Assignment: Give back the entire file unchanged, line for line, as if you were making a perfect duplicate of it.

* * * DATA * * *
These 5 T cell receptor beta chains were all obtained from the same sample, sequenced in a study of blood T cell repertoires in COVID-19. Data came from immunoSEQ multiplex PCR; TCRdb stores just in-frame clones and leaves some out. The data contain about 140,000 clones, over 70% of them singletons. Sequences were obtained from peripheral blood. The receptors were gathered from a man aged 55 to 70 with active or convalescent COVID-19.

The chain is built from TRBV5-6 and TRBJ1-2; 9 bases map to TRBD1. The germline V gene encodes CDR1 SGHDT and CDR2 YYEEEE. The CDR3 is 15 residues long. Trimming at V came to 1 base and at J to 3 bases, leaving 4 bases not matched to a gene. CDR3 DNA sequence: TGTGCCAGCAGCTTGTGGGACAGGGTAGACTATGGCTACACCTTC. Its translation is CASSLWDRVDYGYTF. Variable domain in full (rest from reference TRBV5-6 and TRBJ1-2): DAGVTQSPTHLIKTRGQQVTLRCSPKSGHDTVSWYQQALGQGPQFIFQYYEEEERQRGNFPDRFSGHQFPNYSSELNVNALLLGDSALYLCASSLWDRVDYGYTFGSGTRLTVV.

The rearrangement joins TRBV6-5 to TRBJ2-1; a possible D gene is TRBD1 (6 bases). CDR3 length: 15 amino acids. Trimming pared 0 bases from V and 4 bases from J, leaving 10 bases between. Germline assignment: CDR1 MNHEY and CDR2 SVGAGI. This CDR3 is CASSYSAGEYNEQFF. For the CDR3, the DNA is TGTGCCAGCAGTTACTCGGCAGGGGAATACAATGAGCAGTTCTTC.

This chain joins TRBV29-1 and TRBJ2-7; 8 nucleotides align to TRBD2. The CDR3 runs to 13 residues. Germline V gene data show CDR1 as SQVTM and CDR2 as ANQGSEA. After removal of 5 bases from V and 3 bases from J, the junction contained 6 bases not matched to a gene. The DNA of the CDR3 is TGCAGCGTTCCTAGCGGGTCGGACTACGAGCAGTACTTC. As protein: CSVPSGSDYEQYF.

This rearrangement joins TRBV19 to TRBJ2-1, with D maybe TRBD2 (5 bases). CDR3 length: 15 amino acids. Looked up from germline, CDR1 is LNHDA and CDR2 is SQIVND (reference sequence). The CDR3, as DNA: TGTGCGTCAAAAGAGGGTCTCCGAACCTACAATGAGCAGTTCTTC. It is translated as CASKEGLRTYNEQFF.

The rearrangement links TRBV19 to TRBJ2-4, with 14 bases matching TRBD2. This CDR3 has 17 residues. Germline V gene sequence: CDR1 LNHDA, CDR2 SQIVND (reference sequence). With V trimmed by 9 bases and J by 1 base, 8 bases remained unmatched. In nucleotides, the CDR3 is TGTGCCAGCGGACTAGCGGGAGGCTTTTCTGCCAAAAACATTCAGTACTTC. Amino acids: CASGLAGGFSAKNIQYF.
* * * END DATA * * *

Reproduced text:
These 5 T cell receptor beta chains were all obtained from the same sample, sequenced in a study of blood T cell repertoires in COVID-19. Data came from immunoSEQ multiplex PCR; TCRdb stores just in-frame clones and leaves some out. The data contain about 140,000 clones, over 70% of them singletons. Sequences were obtained from peripheral blood. The receptors were gathered from a man aged 55 to 70 with active or convalescent COVID-19.

The chain is built from TRBV5-6 and TRBJ1-2; 9 bases map to TRBD1. The germline V gene encodes CDR1 SGHDT and CDR2 YYEEEE. The CDR3 is 15 residues long. Trimming at V came to 1 base and at J to 3 bases, leaving 4 bases not matched to a gene. CDR3 DNA sequence: TGTGCCAGCAGCTTGTGGGACAGGGTAGACTATGGCTACACCTTC. Its translation is CASSLWDRVDYGYTF. Variable domain in full (rest from reference TRBV5-6 and TRBJ1-2): DAGVTQSPTHLIKTRGQQVTLRCSPKSGHDTVSWYQQALGQGPQFIFQYYEEEERQRGNFPDRFSGHQFPNYSSELNVNALLLGDSALYLCASSLWDRVDYGYTFGSGTRLTVV.

The rearrangement joins TRBV6-5 to TRBJ2-1; a possible D gene is TRBD1 (6 bases). CDR3 length: 15 amino acids. Trimming pared 0 bases from V and 4 bases from J, leaving 10 bases between. Germline assignment: CDR1 MNHEY and CDR2 SVGAGI. This CDR3 is CASSYSAGEYNEQFF. For the CDR3, the DNA is TGTGCCAGCAGTTACTCGGCAGGGGAATACAATGAGCAGTTCTTC.

This chain joins TRBV29-1 and TRBJ2-7; 8 nucleotides align to TRBD2. The CDR3 runs to 13 residues. Germline V gene data show CDR1 as SQVTM and CDR2 as ANQGSEA. After removal of 5 bases from V and 3 bases from J, the junction contained 6 bases not matched to a gene. The DNA of the CDR3 is TGCAGCGTTCCTAGCGGGTCGGACTACGAGCAGTACTTC. As protein: CSVPSGSDYEQYF.

This rearrangement joins TRBV19 to TRBJ2-1, with D maybe TRBD2 (5 bases). CDR3 length: 15 amino acids. Looked up from germline, CDR1 is LNHDA and CDR2 is SQIVND (reference sequence). The CDR3, as DNA: TGTGCGTCAAAAGAGGGTCTCCGAACCTACAATGAGCAGTTCTTC. It is translated as CASKEGLRTYNEQFF.

The rearrangement links TRBV19 to TRBJ2-4, with 14 bases matching TRBD2. This CDR3 has 17 residues. Germline V gene sequence: CDR1 LNHDA, CDR2 SQIVND (reference sequence). With V trimmed by 9 bases and J by 1 base, 8 bases remained unmatched. In nucleotides, the CDR3 is TGTGCCAGCGGACTAGCGGGAGGCTTTTCTGCCAAAAACATTCAGTACTTC. Amino acids: CASGLAGGFSAKNIQYF.